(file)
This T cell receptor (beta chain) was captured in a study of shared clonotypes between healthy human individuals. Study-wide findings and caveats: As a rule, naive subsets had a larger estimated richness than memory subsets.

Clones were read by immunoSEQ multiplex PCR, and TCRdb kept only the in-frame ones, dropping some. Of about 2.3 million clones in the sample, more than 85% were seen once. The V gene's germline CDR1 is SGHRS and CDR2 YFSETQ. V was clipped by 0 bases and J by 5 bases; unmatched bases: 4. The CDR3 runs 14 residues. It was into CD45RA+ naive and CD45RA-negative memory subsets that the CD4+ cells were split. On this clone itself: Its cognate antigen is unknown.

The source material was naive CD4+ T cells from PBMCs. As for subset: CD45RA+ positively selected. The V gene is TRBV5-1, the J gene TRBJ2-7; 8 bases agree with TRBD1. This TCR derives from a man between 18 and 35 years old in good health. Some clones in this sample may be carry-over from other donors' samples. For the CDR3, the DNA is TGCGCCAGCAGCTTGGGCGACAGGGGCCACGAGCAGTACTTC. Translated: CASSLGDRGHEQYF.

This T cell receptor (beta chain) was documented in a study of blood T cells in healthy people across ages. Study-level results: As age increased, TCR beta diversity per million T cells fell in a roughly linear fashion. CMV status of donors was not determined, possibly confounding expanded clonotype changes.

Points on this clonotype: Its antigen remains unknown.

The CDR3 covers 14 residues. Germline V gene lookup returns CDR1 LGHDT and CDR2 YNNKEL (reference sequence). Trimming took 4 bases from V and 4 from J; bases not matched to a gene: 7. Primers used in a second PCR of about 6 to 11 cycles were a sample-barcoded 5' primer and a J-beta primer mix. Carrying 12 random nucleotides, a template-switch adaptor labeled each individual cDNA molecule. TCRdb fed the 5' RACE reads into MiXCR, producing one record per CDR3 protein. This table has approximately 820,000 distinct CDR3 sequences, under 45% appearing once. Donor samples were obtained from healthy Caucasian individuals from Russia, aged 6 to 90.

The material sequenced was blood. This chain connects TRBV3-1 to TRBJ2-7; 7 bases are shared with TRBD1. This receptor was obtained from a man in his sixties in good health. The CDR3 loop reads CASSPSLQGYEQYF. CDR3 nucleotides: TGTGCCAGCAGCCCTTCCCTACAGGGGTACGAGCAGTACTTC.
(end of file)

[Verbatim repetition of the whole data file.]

This T cell receptor (beta chain) was captured in a study of shared clonotypes between healthy human individuals. Study-wide findings and caveats: As a rule, naive subsets had a larger estimated richness than memory subsets.

Clones were read by immunoSEQ multiplex PCR, and TCRdb kept only the in-frame ones, dropping some. Of about 2.3 million clones in the sample, more than 85% were seen once. The V gene's germline CDR1 is SGHRS and CDR2 YFSETQ. V was clipped by 0 bases and J by 5 bases; unmatched bases: 4. The CDR3 runs 14 residues. It was into CD45RA+ naive and CD45RA-negative memory subsets that the CD4+ cells were split. On this clone itself: Its cognate antigen is unknown.

The source material was naive CD4+ T cells from PBMCs. As for subset: CD45RA+ positively selected. The V gene is TRBV5-1, the J gene TRBJ2-7; 8 bases agree with TRBD1. This TCR derives from a man between 18 and 35 years old in good health. Some clones in this sample may be carry-over from other donors' samples. For the CDR3, the DNA is TGCGCCAGCAGCTTGGGCGACAGGGGCCACGAGCAGTACTTC. Translated: CASSLGDRGHEQYF.

This T cell receptor (beta chain) was documented in a study of blood T cells in healthy people across ages. Study-level results: As age increased, TCR beta diversity per million T cells fell in a roughly linear fashion. CMV status of donors was not determined, possibly confounding expanded clonotype changes.

Points on this clonotype: Its antigen remains unknown.

The CDR3 covers 14 residues. Germline V gene lookup returns CDR1 LGHDT and CDR2 YNNKEL (reference sequence). Trimming took 4 bases from V and 4 from J; bases not matched to a gene: 7. Primers used in a second PCR of about 6 to 11 cycles were a sample-barcoded 5' primer and a J-beta primer mix. Carrying 12 random nucleotides, a template-switch adaptor labeled each individual cDNA molecule. TCRdb fed the 5' RACE reads into MiXCR, producing one record per CDR3 protein. This table has approximately 820,000 distinct CDR3 sequences, under 45% appearing once. Donor samples were obtained from healthy Caucasian individuals from Russia, aged 6 to 90.

The material sequenced was blood. This chain connects TRBV3-1 to TRBJ2-7; 7 bases are shared with TRBD1. This receptor was obtained from a man in his sixties in good health. The CDR3 loop reads CASSPSLQGYEQYF. CDR3 nucleotides: TGTGCCAGCAGCCCTTCCCTACAGGGGTACGAGCAGTACTTC.